In some ways, Stephen Colbert just made his mainstream comedy debut.
For nine years, as the host of the eponymous The Colbert Report on Comedy Central, he played the role of a well-meaning, imperious idiot whose name he just happened to share. Where Colbert the performer went, Colbert the character followed.
He brought his delightful riff on conservative media personalities to the Emmys, the White House Correspondents Dinner, Bill O’Reilly’s guest chair, and — in perhaps his oddest gig — testimony before a congressional subcommittee (that didn’t really seem to get the joke).
But on Tuesday night, Colbert the performer made his debut on primetime late-night comedy in his own voice — as the new host of CBS’ The Late Show, inheriting the mantle from David Letterman, for whom the show had been founded in 1993.
Colbert’s premiere opened with the singing of the national anthem all across the country — a parody of presidential campaign announcement videos — plus a special cameo by a certain friend of Stephen’s, revealing himself from under an umpire’s mask.
Sitting behind a new desk at the resplendent, recently renovated Ed Sullivan Theater — though with a few artifacts of the old “Stephen Colbert,” like the Captain America shield — Colbert signaled an intention to remain at the intersection of entertainment and politics, by welcoming as his first guests noted Hollywood lefty George Clooney and Republican presidential candidate Jeb Bush.
But before he could do any of that, while giving a tour of his new digs, he also revealed that he had sold his soul to the dark lords — his sponsors.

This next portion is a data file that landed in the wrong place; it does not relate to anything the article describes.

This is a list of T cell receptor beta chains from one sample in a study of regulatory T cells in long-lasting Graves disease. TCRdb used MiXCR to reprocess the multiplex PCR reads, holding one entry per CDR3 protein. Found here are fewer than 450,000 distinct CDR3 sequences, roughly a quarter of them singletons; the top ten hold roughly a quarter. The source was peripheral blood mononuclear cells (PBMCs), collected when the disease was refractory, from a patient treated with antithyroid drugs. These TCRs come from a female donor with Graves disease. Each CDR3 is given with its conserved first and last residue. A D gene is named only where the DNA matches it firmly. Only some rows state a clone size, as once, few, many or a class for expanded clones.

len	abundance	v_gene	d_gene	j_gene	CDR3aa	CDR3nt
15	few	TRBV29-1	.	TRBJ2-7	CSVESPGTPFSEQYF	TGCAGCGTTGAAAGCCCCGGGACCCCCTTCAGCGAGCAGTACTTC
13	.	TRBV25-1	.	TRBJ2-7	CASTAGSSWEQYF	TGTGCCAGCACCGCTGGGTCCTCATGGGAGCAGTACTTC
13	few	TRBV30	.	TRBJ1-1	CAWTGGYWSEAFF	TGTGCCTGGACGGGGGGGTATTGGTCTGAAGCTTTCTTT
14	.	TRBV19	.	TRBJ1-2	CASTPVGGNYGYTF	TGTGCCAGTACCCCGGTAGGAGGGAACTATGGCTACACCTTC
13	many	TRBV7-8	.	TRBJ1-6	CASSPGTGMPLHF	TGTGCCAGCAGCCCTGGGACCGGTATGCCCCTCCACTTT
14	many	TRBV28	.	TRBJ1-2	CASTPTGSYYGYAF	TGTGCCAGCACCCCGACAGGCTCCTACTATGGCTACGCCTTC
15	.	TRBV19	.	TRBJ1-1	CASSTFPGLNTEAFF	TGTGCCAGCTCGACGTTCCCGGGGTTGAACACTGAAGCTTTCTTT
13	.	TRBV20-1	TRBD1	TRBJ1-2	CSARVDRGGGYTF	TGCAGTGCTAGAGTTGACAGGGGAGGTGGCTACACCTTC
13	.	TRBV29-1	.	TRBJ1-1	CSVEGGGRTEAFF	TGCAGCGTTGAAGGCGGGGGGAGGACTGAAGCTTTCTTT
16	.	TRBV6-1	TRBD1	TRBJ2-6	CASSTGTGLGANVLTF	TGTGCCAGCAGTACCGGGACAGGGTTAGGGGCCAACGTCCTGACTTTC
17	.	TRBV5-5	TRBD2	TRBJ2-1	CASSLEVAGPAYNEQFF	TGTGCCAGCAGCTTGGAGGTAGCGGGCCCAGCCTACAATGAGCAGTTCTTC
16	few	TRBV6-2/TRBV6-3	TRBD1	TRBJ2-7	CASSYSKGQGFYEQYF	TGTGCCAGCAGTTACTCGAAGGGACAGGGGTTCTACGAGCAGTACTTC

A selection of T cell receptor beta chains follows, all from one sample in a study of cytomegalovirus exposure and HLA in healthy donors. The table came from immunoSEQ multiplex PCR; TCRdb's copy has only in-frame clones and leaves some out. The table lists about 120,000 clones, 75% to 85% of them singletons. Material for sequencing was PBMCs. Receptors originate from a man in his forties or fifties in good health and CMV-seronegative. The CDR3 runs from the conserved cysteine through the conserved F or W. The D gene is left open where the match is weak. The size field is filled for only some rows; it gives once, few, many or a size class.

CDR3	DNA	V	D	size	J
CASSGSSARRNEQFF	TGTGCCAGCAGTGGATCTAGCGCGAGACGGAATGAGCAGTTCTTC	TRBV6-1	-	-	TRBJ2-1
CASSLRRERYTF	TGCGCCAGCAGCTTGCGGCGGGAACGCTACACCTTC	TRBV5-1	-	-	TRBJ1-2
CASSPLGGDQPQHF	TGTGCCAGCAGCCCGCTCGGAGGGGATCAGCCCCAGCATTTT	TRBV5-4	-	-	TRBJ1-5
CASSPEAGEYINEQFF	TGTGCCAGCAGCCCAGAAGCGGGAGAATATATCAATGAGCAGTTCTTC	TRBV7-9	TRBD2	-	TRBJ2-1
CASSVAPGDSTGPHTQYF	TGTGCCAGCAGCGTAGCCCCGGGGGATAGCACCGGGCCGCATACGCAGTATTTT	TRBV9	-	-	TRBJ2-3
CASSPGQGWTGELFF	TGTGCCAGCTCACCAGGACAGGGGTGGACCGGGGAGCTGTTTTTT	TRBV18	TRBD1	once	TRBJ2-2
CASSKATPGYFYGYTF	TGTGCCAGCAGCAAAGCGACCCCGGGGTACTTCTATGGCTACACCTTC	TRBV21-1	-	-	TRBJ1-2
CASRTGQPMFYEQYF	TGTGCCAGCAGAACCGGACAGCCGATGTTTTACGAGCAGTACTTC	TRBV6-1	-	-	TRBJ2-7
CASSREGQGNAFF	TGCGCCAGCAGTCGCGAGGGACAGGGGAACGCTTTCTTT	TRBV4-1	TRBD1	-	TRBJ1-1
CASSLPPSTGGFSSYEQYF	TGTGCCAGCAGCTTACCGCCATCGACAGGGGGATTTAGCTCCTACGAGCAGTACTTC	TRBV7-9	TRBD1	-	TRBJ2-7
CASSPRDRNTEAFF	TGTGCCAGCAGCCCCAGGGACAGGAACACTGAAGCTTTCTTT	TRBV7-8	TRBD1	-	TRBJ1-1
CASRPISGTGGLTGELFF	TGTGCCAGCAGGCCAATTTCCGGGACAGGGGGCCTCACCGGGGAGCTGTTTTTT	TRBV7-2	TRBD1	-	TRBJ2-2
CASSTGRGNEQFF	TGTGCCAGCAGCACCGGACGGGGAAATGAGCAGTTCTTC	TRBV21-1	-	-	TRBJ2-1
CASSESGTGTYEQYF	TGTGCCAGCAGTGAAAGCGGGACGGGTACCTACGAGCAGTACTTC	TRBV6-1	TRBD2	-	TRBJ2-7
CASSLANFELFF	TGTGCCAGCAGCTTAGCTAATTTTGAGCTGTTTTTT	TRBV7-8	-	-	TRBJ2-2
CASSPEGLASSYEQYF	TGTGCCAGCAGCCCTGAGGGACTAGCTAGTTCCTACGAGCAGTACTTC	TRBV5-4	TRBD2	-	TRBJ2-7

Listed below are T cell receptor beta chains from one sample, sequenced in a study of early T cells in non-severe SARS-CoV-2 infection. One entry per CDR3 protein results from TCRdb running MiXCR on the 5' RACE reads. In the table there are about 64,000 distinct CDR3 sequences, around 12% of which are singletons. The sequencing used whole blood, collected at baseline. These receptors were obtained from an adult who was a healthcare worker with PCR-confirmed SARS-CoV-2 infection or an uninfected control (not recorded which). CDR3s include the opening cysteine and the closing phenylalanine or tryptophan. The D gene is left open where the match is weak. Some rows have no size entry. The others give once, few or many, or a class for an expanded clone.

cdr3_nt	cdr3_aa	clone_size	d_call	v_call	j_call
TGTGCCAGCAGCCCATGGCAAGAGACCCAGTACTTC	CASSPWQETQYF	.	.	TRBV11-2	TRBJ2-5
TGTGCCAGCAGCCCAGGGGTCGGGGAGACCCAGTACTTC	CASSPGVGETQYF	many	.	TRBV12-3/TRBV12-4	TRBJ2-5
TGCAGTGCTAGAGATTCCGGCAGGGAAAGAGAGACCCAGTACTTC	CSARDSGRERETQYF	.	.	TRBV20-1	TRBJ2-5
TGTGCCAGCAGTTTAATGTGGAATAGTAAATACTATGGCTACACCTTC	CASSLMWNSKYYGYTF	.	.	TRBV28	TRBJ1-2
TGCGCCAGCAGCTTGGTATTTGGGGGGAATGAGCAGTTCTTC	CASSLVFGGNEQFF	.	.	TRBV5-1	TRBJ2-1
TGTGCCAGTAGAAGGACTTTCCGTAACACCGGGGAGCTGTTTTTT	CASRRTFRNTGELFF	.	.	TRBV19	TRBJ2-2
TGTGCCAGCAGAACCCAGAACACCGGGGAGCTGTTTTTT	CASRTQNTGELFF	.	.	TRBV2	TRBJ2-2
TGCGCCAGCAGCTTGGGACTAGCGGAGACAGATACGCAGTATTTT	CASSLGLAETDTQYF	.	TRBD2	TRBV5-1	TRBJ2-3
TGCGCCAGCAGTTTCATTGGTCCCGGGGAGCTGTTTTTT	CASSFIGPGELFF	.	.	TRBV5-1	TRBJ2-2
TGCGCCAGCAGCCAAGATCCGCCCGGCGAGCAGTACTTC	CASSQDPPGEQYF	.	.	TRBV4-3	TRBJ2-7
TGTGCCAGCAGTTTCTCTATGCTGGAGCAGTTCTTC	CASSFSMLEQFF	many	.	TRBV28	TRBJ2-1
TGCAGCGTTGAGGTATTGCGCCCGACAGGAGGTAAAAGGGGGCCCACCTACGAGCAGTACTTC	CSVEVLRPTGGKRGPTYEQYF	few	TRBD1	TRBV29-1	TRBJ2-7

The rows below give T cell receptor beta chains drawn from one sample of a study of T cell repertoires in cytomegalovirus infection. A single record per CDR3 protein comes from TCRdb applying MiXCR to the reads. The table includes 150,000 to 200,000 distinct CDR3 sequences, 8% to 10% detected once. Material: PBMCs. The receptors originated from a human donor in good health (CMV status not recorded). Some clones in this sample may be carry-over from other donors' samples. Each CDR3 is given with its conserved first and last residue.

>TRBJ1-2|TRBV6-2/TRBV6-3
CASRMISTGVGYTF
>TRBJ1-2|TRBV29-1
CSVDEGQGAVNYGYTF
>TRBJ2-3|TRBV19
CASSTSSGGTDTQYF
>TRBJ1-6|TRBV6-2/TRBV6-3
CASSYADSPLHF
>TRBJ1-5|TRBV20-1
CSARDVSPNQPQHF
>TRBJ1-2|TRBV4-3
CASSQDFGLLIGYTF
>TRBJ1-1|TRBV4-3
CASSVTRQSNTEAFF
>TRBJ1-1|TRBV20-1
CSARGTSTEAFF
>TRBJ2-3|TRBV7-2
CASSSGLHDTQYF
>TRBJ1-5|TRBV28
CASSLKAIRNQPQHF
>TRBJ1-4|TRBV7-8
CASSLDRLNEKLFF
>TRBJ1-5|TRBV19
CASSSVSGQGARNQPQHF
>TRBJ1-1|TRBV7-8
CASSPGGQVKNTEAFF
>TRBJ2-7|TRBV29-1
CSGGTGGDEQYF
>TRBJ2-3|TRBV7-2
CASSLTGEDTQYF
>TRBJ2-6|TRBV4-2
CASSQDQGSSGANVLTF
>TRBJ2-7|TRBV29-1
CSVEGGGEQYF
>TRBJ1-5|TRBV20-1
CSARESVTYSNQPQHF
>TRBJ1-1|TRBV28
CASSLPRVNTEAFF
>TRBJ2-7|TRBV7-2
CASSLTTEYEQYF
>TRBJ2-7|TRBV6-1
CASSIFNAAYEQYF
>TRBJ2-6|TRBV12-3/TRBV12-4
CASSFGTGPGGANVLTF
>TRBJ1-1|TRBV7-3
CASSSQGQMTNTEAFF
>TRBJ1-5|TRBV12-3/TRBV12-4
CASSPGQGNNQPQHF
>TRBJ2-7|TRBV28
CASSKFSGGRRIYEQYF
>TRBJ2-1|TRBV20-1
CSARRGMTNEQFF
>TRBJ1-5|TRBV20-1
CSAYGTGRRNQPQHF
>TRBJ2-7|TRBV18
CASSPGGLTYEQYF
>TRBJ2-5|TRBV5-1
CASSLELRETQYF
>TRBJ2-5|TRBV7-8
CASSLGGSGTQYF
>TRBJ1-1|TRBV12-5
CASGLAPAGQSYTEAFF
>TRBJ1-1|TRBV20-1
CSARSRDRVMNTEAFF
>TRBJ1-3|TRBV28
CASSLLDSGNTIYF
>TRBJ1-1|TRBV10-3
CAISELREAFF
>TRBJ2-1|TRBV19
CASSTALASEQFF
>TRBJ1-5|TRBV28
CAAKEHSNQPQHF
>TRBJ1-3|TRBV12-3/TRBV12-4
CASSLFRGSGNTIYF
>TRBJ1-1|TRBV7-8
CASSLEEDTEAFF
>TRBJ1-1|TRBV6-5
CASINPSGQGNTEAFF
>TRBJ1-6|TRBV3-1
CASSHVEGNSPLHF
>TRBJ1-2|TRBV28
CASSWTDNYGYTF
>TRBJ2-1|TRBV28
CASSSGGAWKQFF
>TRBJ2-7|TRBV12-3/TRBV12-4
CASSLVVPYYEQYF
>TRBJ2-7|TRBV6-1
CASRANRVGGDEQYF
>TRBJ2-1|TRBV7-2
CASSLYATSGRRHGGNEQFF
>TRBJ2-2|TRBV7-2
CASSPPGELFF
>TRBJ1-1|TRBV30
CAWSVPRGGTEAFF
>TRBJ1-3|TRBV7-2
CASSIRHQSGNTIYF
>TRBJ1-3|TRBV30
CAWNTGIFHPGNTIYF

As an act of meta-commentary, Stephen caught up with the major political news that he’d missed during his time preparing for this new show — the media junk food that is the Donald Trump campaign.
In his opening monologue, he made reference to the pressure to differentiate his new gig from his old role. And it’s not necessarily that there’s a lot of the familiar Colbert character in his new persona, it’s that the old gasbag had a lot of Colbert in him.
Or, as he said himself later on in an exchange with Jeb Bush: “I used to play a narcissistic conservative pundit; now I’m just a narcissist.”
But in the best way possible.
Colbert is a performer who can magnificently toe the line between pompous and goofy, raw and refined, smart and stupid, performing silly acts with obvious delight and unassailable confidence. His long history as a master ironist invites his audience to view, perhaps charitably, even the hammiest skits as arch meta-takes on the very nature of hammy late-night comedy.
In other words, the friction between being in on the joke and stuck in a bad one doesn’t exist with Colbert, which is perhaps why the debut episode of his new show was such a weird and wonderful hour, rough and rowdy and full of contradictions and promise.